Friday, May 23, 2014

I work with robots. And machines.

I often have more in common with my work computer than my fellow "human" co-workers. The computer knows what it is capable of, unlike my co-workers who apparently have no limitations. It enjoys displaying pretty pictures of scenery and cute animals, whereas my co-workers think I care about seeing pictures of their fat ugly dogs and kids. My computer also has more creative potential than all of my co-workers combined. Based on these simple facts, I have deduced that my co-workers are in fact robots, and apparently not very sophisticated ones. In all fairness they probably see me as a flamboyant free-spirited hippy-nerd that doesn't contribute anything to society and they are mostly right.

As my co-workers see me (left).    My co-workers (right).



See, if you look closely, you can tell they are not human because they are metal. Also, they have buttons and wires.

For instance, upon arriving at work yesterday with a drastically different haircut, someone asked me, "Why did you get your hair cut?"..... Really? WHY? I thought about her question for a long time after my logical response of "it was getting long". Why would someone ask that? Was she curious because she is unsure of why she gets her own hair cut? Or perhaps she's wondering about the timing between haircuts? I finally decided that everything pointed to just one conclusion. She is not human. She does not understand the biology behind hair growth, and the constant need to maintain a reasonable hairstyle suited to the individual. This got me thinking..

At work we have this very fancy centrifuge (it spins stuff) that uses compressed air to spin it even faster. It always makes a high pitched rocket-type noise that makes me want to hide behind something so I don't get blasted in the face, but so far I've kept my skull intact. Anyways, inside is a metal disk that has two halves that screw together to hold the specimen in place. (See diagram)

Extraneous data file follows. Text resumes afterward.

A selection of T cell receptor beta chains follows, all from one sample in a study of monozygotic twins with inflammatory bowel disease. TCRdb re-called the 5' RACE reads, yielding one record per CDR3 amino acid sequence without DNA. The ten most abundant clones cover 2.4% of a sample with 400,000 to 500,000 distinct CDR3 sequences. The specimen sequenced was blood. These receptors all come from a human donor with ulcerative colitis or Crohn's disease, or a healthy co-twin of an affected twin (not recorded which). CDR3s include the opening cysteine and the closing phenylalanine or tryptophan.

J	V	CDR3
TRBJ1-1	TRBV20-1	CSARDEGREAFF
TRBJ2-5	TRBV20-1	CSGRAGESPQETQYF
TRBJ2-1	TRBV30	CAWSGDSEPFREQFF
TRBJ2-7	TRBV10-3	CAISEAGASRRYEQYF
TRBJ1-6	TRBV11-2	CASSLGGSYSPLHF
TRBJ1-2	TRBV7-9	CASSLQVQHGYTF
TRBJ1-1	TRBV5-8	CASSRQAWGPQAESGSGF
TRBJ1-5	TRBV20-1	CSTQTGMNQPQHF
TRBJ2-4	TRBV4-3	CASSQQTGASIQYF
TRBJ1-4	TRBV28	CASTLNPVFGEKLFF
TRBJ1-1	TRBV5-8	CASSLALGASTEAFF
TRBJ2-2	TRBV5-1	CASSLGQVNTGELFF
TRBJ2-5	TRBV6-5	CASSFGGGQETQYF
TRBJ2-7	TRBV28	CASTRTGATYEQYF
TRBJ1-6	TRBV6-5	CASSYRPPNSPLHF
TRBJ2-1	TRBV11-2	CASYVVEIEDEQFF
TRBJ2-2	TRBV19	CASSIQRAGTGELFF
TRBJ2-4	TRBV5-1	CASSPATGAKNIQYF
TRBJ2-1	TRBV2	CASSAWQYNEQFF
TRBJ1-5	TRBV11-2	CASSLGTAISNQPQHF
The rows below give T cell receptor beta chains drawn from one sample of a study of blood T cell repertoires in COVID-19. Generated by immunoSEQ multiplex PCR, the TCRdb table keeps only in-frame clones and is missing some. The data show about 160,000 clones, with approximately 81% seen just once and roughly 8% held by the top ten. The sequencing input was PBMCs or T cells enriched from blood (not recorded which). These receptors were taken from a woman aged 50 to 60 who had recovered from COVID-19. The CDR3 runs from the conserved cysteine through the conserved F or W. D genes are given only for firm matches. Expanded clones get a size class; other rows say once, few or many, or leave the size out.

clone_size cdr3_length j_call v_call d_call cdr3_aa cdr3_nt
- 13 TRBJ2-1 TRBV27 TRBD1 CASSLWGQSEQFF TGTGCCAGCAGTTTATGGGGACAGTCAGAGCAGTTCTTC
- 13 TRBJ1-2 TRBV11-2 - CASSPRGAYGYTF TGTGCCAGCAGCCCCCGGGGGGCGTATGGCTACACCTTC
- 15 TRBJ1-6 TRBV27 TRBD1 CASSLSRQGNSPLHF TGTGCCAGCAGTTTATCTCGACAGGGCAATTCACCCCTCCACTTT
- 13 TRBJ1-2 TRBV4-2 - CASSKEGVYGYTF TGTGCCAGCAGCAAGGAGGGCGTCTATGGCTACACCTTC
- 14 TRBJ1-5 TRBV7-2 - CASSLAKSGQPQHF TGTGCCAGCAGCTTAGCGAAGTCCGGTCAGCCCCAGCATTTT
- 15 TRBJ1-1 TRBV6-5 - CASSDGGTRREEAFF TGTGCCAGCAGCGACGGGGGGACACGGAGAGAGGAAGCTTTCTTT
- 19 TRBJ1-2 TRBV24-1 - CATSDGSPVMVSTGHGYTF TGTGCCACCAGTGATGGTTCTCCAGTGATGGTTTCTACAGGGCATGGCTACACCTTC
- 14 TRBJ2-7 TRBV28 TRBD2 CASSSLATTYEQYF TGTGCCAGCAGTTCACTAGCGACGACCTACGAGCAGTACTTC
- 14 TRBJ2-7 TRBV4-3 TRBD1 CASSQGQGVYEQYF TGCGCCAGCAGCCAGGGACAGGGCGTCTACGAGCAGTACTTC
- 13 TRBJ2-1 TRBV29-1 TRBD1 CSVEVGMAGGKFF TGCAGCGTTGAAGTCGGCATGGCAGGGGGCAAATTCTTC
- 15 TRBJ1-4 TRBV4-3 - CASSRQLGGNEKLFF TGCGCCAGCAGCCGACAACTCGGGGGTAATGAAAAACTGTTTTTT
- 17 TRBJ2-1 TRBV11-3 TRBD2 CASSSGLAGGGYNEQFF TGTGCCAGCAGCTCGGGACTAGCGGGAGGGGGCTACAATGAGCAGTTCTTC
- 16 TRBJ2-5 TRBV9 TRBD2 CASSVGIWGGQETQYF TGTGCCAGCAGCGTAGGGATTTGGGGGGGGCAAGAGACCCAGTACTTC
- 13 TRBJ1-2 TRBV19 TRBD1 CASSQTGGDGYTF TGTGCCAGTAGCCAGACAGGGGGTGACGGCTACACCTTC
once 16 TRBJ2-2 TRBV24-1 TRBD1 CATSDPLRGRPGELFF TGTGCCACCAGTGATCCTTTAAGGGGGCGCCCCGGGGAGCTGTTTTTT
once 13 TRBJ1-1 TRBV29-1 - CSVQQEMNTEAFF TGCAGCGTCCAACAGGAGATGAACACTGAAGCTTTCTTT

Well, I got the metal disk very very stuck. So stuck, I think I almost broke some bones in my hand trying to unscrew it.. Almost. I had all the tool boxes out, I used tourniquets to cut down on friction.. I wasted a lot of time on this while trying to use science at the same time. (I promise all of this is relevant). I finally decided to ask for help, which is something I try to avoid doing at work all together..

Three co-workers later and some very stupid ideas from my 'peers,' the last co-worker shows up. We are all 20-something females around the same weight, none of us brag huge muscles or softball-player type builds. This particular co-worker grabs the disk bare handed and proceeds to try and unscrew it without the use of any tool after watching us fail over and over again... She of course also failed. What an unreasonable expectation. She must ALSO be a robot. Even a computer could have figured out the odds of the situation. Turns out putting it in the freezer for 8 minutes shrunk the metal enough to unscrew the piece of shit. And who came of with the idea? Me. How? BECAUSE I'M NOT A FUCKING ROBOT! 

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